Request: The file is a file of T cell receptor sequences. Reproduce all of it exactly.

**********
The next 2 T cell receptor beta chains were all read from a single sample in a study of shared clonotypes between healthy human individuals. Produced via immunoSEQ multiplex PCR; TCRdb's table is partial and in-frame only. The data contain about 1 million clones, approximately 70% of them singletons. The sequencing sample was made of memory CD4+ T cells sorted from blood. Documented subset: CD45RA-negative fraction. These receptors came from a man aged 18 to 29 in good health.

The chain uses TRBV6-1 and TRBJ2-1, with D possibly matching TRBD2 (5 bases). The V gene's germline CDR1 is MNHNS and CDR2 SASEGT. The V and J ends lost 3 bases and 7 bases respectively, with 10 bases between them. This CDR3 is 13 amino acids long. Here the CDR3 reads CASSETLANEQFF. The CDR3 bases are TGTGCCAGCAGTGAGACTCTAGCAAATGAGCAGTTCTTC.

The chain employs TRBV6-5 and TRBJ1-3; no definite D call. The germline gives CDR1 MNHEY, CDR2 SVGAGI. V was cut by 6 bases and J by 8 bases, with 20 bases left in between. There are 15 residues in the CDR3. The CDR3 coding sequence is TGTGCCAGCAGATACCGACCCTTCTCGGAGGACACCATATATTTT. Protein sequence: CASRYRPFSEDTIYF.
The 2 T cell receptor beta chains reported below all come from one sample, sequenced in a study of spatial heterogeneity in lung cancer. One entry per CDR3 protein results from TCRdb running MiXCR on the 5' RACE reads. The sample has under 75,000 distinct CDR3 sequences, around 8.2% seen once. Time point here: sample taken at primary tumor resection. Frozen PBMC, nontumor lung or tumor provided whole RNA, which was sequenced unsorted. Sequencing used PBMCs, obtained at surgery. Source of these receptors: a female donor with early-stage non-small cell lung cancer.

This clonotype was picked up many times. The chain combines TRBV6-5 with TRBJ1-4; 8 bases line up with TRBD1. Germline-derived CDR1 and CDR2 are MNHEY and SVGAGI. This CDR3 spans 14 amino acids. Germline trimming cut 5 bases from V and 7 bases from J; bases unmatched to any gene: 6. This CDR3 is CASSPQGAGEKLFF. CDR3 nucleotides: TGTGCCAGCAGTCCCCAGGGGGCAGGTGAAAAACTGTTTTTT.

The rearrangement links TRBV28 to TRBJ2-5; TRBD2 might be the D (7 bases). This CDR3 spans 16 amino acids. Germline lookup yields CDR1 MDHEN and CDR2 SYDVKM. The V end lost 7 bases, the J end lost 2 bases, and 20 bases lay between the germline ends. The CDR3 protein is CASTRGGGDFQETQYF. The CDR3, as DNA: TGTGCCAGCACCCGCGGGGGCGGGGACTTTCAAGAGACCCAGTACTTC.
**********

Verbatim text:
The next 2 T cell receptor beta chains were all read from a single sample in a study of shared clonotypes between healthy human individuals. Produced via immunoSEQ multiplex PCR; TCRdb's table is partial and in-frame only. The data contain about 1 million clones, approximately 70% of them singletons. The sequencing sample was made of memory CD4+ T cells sorted from blood. Documented subset: CD45RA-negative fraction. These receptors came from a man aged 18 to 29 in good health.

The chain uses TRBV6-1 and TRBJ2-1, with D possibly matching TRBD2 (5 bases). The V gene's germline CDR1 is MNHNS and CDR2 SASEGT. The V and J ends lost 3 bases and 7 bases respectively, with 10 bases between them. This CDR3 is 13 amino acids long. Here the CDR3 reads CASSETLANEQFF. The CDR3 bases are TGTGCCAGCAGTGAGACTCTAGCAAATGAGCAGTTCTTC.

The chain employs TRBV6-5 and TRBJ1-3; no definite D call. The germline gives CDR1 MNHEY, CDR2 SVGAGI. V was cut by 6 bases and J by 8 bases, with 20 bases left in between. There are 15 residues in the CDR3. The CDR3 coding sequence is TGTGCCAGCAGATACCGACCCTTCTCGGAGGACACCATATATTTT. Protein sequence: CASRYRPFSEDTIYF.
The 2 T cell receptor beta chains reported below all come from one sample, sequenced in a study of spatial heterogeneity in lung cancer. One entry per CDR3 protein results from TCRdb running MiXCR on the 5' RACE reads. The sample has under 75,000 distinct CDR3 sequences, around 8.2% seen once. Time point here: sample taken at primary tumor resection. Frozen PBMC, nontumor lung or tumor provided whole RNA, which was sequenced unsorted. Sequencing used PBMCs, obtained at surgery. Source of these receptors: a female donor with early-stage non-small cell lung cancer.

This clonotype was picked up many times. The chain combines TRBV6-5 with TRBJ1-4; 8 bases line up with TRBD1. Germline-derived CDR1 and CDR2 are MNHEY and SVGAGI. This CDR3 spans 14 amino acids. Germline trimming cut 5 bases from V and 7 bases from J; bases unmatched to any gene: 6. This CDR3 is CASSPQGAGEKLFF. CDR3 nucleotides: TGTGCCAGCAGTCCCCAGGGGGCAGGTGAAAAACTGTTTTTT.

The rearrangement links TRBV28 to TRBJ2-5; TRBD2 might be the D (7 bases). This CDR3 spans 16 amino acids. Germline lookup yields CDR1 MDHEN and CDR2 SYDVKM. The V end lost 7 bases, the J end lost 2 bases, and 20 bases lay between the germline ends. The CDR3 protein is CASTRGGGDFQETQYF. The CDR3, as DNA: TGTGCCAGCACCCGCGGGGGCGGGGACTTTCAAGAGACCCAGTACTTC.